In our latest reader poll - where you get to tell us what you think about a certain subject - we asked if you listen to internet radio stations.

The "Day of Silence" protest that was recently carried out by (almost) all of the major internet radio broadcasters in the States prompted out interest in this topic.

We wondered how this would affect our readers and how many of you out there regularly listened to radio over your broadband connection.

Well, 63% of you are internet radio listeners, leaving 37% not currently tuning in to the services offered.

The "Day of Silence" took place on June 26 with over 14,000 internet broadcasters either turning off their audio streams entirely, or replacing their streams with static or similarly bland sounds.

The reason for the protest was a massive hike in the rates planned by United States Copyright Royalty Board that internet stations would soon be forced to fork out for.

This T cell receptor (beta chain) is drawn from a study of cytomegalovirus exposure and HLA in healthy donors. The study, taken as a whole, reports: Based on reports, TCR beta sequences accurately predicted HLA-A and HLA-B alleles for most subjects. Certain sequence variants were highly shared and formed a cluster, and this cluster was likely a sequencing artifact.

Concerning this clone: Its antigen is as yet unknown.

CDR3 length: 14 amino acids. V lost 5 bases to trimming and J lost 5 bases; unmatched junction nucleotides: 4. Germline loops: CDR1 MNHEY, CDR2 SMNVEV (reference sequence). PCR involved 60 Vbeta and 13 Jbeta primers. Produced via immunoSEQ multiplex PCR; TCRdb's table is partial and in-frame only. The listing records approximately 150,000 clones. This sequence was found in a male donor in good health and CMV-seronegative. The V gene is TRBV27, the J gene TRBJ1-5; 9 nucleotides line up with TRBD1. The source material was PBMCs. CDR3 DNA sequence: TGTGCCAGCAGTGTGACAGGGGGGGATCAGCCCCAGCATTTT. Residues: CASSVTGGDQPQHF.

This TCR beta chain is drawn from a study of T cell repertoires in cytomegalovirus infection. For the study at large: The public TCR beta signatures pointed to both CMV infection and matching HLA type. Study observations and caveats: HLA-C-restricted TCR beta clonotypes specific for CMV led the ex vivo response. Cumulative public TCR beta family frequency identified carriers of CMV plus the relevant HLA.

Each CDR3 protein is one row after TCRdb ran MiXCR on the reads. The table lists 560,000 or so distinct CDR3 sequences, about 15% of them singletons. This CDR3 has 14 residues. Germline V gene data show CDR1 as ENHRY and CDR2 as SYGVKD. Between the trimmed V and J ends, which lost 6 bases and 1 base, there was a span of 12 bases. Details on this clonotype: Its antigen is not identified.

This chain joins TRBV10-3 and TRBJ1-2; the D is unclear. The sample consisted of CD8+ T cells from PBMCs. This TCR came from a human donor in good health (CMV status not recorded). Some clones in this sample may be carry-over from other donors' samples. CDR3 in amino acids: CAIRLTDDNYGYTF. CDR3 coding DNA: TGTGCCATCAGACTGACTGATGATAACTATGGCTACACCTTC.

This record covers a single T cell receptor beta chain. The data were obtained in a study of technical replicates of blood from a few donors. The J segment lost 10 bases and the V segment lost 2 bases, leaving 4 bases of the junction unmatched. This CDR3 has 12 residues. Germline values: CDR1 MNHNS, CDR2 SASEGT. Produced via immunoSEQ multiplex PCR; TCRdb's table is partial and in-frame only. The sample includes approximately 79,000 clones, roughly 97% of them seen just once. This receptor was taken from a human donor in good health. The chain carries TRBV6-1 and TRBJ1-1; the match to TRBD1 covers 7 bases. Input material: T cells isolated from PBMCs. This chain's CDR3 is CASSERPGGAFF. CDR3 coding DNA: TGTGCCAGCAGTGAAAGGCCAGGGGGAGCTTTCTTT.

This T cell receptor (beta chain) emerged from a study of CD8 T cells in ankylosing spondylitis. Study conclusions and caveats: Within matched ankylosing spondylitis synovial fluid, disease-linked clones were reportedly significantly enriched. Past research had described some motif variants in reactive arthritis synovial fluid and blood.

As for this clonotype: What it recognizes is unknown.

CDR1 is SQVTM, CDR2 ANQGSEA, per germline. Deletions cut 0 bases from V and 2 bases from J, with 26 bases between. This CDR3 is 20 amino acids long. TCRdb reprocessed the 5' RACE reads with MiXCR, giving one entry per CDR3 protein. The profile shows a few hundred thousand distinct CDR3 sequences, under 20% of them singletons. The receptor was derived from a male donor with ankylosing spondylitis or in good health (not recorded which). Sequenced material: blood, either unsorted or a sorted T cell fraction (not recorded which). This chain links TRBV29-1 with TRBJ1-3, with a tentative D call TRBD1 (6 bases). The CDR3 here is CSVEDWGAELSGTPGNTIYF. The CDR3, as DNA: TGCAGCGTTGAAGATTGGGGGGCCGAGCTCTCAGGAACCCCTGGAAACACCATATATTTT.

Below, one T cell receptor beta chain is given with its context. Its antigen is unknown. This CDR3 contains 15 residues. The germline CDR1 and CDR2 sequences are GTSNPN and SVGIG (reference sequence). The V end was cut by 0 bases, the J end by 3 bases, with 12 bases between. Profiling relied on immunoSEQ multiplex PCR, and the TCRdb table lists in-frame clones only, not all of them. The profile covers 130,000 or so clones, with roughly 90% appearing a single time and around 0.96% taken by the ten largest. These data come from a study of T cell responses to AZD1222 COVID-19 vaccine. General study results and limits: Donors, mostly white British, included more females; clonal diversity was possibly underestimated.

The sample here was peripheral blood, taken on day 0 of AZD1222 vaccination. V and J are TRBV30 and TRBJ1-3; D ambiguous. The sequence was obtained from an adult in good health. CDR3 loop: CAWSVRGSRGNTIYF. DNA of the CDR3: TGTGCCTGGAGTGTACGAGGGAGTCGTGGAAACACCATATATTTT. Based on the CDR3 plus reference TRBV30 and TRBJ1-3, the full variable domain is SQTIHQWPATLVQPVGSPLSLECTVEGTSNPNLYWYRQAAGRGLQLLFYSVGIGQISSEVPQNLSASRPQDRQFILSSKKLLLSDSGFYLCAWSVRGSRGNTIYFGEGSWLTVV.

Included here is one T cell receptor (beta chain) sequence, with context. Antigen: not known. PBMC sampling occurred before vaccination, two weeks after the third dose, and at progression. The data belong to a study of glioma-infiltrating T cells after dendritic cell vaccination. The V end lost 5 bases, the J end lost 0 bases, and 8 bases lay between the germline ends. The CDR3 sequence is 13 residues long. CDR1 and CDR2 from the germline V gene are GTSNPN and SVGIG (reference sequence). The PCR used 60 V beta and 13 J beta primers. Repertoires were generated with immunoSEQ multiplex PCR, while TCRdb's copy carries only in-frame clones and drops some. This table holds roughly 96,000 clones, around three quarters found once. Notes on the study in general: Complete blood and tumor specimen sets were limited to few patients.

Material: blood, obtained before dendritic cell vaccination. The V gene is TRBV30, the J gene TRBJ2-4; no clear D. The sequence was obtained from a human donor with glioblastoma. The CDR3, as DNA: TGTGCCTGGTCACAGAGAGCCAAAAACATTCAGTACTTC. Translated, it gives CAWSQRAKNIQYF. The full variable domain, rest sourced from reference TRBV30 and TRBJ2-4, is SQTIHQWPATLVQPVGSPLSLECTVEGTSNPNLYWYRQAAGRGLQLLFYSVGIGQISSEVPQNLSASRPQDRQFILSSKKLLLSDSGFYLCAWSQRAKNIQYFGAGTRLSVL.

The plans for the rate increase would eventually see every webcaster pay a license-type fee of $500 per annum, plus $0.0019 per song broadcast multiplied by how many listeners a station had.

So, a station with an audience of 10,000 would have to pay 19 cents every time they played a song - something that would undoubtedly bankrupt most stations. As as added blow to limited budgets, these fees were planned to be backdated to 2006.

The first internet radio station launched in 1993, and since then the numbers of webcasters now in the tens of thousands.

Two things are considered particularly fantastic about internet radio by fans, the first is that because of the general lows costs and ease of set there are a huge amount of niche stations catering to small audiences, so whatever you're into there a station for you.

The other major benefit is that because the station's signal is broadcast via the Internet, it is not restricted to territorial listening, so you can tune in to a local Australian station as easily as you could to your local county FM.

If you haven't already gotten into the joys of internet radio, and would be interested in doing so, then obviously you can point your browser in that direction, or, for a slightly more swish approach, why not enter our current competition that is offering four standalone BT Internet Radios to give way?

You can find a link to the comp below.